There has been ongoing scepticism about the reliability of China’s GDP figures. This has intensified recently because the growth rate of 6.9 per cent in the first three quarters did not seem to be consistent with the weakness of usual gauges like industrial production and fixed asset investment.

To assess the country’s economic condition as it shifts from an investment-led to a consumption-driven economy, China’s service sector should be viewed as closely as manufacturing, mining and construction.

The market needs to develop a new set of indicators to pay more attention to the growing services sector as it’s now more than 50 per cent of GDP. In addition, some of the trends we see here tell a very different story to China’s GDP deflator and PPI data.

In contrast to a downward trend in manufacturing, mining and resource sectors, consumer prices are relatively stable. In fact, certain services sector indicators have shown no signs of significant slowdown.

Many observers tend to assess China’s economic health by focusing on the industries with overcapacity. The reality is the consumer segment and services industries are growing at a fairly rapid pace. This includes movie box office sales – alongside catering, air passenger volume and e-commerce transactions.

This may be in part explained by China’s rising middle class which ANZ expects to more than double its spending by 2030, lifting China’s consumption as a portion of GDP to nearly 50 per cent, up from about 38 per cent in 2014.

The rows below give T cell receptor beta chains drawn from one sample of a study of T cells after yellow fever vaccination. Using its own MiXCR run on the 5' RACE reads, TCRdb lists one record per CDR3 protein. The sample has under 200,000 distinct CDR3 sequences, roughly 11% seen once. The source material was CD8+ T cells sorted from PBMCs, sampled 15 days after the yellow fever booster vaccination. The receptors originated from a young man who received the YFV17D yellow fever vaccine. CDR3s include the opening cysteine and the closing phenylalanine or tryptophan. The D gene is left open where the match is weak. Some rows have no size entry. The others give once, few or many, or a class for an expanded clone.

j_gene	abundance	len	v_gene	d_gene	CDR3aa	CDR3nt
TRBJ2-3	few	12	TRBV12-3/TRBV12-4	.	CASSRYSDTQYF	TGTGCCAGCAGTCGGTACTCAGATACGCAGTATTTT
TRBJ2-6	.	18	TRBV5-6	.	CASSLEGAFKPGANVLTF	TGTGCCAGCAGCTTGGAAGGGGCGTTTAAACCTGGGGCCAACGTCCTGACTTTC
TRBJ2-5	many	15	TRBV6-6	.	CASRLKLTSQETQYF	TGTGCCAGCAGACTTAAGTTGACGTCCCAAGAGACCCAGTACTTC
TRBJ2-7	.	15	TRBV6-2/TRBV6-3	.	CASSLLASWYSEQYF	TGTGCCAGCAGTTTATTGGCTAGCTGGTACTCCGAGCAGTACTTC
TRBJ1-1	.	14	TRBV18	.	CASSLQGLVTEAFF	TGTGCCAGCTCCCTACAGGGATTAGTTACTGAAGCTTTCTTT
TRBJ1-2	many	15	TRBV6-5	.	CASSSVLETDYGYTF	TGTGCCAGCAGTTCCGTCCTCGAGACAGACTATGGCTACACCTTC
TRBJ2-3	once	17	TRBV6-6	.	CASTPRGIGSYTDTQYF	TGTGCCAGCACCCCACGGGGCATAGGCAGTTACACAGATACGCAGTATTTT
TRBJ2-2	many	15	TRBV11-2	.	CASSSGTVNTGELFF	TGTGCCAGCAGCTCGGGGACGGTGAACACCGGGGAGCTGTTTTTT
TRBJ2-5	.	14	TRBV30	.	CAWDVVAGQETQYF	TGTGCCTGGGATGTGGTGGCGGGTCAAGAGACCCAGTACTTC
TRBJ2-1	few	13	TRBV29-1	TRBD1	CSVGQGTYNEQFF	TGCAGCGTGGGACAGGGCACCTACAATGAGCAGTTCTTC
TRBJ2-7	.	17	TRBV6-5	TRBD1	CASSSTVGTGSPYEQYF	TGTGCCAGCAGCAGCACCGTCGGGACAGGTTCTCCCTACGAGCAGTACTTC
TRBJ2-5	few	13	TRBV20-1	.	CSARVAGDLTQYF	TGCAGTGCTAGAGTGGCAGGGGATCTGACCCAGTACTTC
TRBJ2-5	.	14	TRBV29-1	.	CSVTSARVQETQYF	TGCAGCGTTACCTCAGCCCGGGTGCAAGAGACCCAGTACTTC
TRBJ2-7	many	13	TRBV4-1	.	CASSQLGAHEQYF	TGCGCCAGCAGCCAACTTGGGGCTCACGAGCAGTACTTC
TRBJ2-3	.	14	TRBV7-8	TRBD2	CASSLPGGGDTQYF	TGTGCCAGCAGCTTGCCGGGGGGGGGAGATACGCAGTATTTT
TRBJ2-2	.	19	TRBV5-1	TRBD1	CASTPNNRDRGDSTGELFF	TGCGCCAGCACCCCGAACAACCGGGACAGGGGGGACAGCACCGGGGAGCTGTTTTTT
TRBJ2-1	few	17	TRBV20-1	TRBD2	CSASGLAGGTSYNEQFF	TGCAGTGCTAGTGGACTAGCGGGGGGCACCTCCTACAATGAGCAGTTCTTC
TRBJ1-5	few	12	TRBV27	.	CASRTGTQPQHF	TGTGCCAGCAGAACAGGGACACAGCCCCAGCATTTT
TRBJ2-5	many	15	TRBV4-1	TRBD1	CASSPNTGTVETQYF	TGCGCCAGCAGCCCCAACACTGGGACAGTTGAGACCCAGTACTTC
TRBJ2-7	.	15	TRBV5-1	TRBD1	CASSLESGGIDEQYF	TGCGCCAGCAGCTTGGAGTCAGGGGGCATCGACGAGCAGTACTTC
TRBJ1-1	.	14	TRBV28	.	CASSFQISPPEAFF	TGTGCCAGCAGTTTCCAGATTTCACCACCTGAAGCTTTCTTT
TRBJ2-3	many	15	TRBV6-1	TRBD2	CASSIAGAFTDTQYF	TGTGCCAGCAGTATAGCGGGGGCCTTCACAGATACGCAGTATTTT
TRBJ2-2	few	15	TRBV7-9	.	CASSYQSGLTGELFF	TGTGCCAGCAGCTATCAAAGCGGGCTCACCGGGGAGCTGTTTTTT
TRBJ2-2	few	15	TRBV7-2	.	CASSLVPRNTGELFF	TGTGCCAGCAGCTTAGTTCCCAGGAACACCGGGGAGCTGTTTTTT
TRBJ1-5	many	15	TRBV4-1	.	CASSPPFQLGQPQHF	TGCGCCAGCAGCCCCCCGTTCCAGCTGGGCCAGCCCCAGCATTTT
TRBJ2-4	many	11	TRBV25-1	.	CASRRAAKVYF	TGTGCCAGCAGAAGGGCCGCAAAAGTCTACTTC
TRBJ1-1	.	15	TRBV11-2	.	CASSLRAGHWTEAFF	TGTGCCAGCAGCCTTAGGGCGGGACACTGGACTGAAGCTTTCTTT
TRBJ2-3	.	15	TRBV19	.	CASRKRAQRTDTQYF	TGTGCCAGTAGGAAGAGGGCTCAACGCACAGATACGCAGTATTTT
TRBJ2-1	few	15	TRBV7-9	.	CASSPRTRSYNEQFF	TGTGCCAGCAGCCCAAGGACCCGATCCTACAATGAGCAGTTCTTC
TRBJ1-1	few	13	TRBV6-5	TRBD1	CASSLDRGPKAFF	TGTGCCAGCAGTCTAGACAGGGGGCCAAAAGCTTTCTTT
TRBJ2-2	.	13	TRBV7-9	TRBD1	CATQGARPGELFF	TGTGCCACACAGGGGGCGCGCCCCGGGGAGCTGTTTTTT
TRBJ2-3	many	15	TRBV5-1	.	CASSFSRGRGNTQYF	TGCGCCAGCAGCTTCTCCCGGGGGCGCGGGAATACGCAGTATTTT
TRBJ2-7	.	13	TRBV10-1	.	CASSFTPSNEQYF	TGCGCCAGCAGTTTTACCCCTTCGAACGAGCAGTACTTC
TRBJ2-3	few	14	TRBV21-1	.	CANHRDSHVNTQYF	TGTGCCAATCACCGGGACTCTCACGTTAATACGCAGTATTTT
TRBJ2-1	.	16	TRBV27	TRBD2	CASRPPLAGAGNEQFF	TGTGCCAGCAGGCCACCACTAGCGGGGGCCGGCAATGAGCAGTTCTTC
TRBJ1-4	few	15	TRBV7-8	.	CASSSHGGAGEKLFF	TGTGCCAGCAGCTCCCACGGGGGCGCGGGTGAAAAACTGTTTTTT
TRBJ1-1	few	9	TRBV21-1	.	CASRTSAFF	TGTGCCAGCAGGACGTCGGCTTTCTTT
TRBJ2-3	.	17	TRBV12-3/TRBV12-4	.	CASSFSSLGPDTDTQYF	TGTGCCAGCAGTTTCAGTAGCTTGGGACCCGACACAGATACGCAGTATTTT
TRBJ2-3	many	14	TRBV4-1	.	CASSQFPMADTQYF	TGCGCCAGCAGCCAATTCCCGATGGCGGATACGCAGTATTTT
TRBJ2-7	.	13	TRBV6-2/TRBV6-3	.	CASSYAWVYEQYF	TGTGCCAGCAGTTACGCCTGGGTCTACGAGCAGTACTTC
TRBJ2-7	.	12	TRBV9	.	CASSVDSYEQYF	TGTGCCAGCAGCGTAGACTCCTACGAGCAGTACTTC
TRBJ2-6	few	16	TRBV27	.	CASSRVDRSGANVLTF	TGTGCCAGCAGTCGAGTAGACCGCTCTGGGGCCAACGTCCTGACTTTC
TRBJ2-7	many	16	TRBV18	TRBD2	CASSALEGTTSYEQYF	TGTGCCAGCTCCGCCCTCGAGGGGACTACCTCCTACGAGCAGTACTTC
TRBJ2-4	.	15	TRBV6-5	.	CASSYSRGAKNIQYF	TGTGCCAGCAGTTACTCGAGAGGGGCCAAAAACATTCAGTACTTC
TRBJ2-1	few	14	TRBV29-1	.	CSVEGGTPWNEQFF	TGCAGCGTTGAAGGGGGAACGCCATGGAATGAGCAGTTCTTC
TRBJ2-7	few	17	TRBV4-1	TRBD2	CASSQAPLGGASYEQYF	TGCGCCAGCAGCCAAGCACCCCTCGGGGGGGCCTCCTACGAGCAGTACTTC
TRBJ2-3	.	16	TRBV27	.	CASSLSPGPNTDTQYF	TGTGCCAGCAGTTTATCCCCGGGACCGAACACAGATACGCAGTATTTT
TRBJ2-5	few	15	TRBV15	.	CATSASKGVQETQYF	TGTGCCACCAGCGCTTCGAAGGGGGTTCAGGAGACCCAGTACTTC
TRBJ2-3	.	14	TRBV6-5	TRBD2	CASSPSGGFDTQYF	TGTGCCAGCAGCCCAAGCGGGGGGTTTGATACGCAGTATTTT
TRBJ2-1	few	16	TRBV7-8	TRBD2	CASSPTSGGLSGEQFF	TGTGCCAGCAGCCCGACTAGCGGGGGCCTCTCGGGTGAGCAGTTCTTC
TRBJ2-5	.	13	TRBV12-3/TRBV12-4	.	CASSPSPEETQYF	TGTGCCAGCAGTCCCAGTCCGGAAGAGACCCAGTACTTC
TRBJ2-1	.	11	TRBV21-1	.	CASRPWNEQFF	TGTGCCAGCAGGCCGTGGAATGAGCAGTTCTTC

Film buffs believe Star Wars, one of only 34 foreign films expected to be granted a release date in China this year, could make up to $US100m in China on its opening weekend. However, so far, the response has been lukewarm. Presale numbers are speculated to be around 2.2 million Yuan — about $AU470,000 — in tickets for the midnight premieres, and 8.7 million Yuan ($AU 1.85 million) for opening day, suggesting the movie’s record-breaking run may shortly come to a close, in China anyway.

This does not necessarily mean problems in the non-manufacturing sector. It would more likely reflect Chinese consumers’ relative unfamiliarity with the trilogy, as China’s total box office is expected to grow by more than 20 per cent this year.

The Jedi have a challenge ahead and may need to call for help from their US comrades The Avengers or Optimus Prime who have experienced success in capturing the hearts and minds of Chinese moviegoers.

For the economy as a whole however, queues outside movie theatres may yet be helping to offset the shrinking queues of ships waiting to unload bulk commodities for the industrial sector.

Li-Gang Liu is Chief Economist, Greater China at ANZ